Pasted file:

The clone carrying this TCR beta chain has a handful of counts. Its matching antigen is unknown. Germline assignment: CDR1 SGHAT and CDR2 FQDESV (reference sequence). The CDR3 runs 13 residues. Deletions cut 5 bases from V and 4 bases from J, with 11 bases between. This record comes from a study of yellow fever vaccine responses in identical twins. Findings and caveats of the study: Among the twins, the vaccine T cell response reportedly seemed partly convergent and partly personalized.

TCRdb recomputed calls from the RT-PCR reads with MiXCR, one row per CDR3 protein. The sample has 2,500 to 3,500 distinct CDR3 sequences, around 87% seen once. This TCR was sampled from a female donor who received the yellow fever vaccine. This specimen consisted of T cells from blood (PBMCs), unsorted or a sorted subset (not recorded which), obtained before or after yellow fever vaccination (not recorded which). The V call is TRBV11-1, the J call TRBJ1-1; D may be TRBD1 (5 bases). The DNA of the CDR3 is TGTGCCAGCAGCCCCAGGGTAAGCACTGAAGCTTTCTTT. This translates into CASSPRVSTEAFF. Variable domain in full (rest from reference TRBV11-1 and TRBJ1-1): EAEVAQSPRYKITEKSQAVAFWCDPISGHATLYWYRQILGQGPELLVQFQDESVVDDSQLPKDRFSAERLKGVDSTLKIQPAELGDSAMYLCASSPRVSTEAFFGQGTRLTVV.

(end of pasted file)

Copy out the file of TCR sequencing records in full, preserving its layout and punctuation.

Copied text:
The clone carrying this TCR beta chain has a handful of counts. Its matching antigen is unknown. Germline assignment: CDR1 SGHAT and CDR2 FQDESV (reference sequence). The CDR3 runs 13 residues. Deletions cut 5 bases from V and 4 bases from J, with 11 bases between. This record comes from a study of yellow fever vaccine responses in identical twins. Findings and caveats of the study: Among the twins, the vaccine T cell response reportedly seemed partly convergent and partly personalized.

TCRdb recomputed calls from the RT-PCR reads with MiXCR, one row per CDR3 protein. The sample has 2,500 to 3,500 distinct CDR3 sequences, around 87% seen once. This TCR was sampled from a female donor who received the yellow fever vaccine. This specimen consisted of T cells from blood (PBMCs), unsorted or a sorted subset (not recorded which), obtained before or after yellow fever vaccination (not recorded which). The V call is TRBV11-1, the J call TRBJ1-1; D may be TRBD1 (5 bases). The DNA of the CDR3 is TGTGCCAGCAGCCCCAGGGTAAGCACTGAAGCTTTCTTT. This translates into CASSPRVSTEAFF. Variable domain in full (rest from reference TRBV11-1 and TRBJ1-1): EAEVAQSPRYKITEKSQAVAFWCDPISGHATLYWYRQILGQGPELLVQFQDESVVDDSQLPKDRFSAERLKGVDSTLKIQPAELGDSAMYLCASSPRVSTEAFFGQGTRLTVV.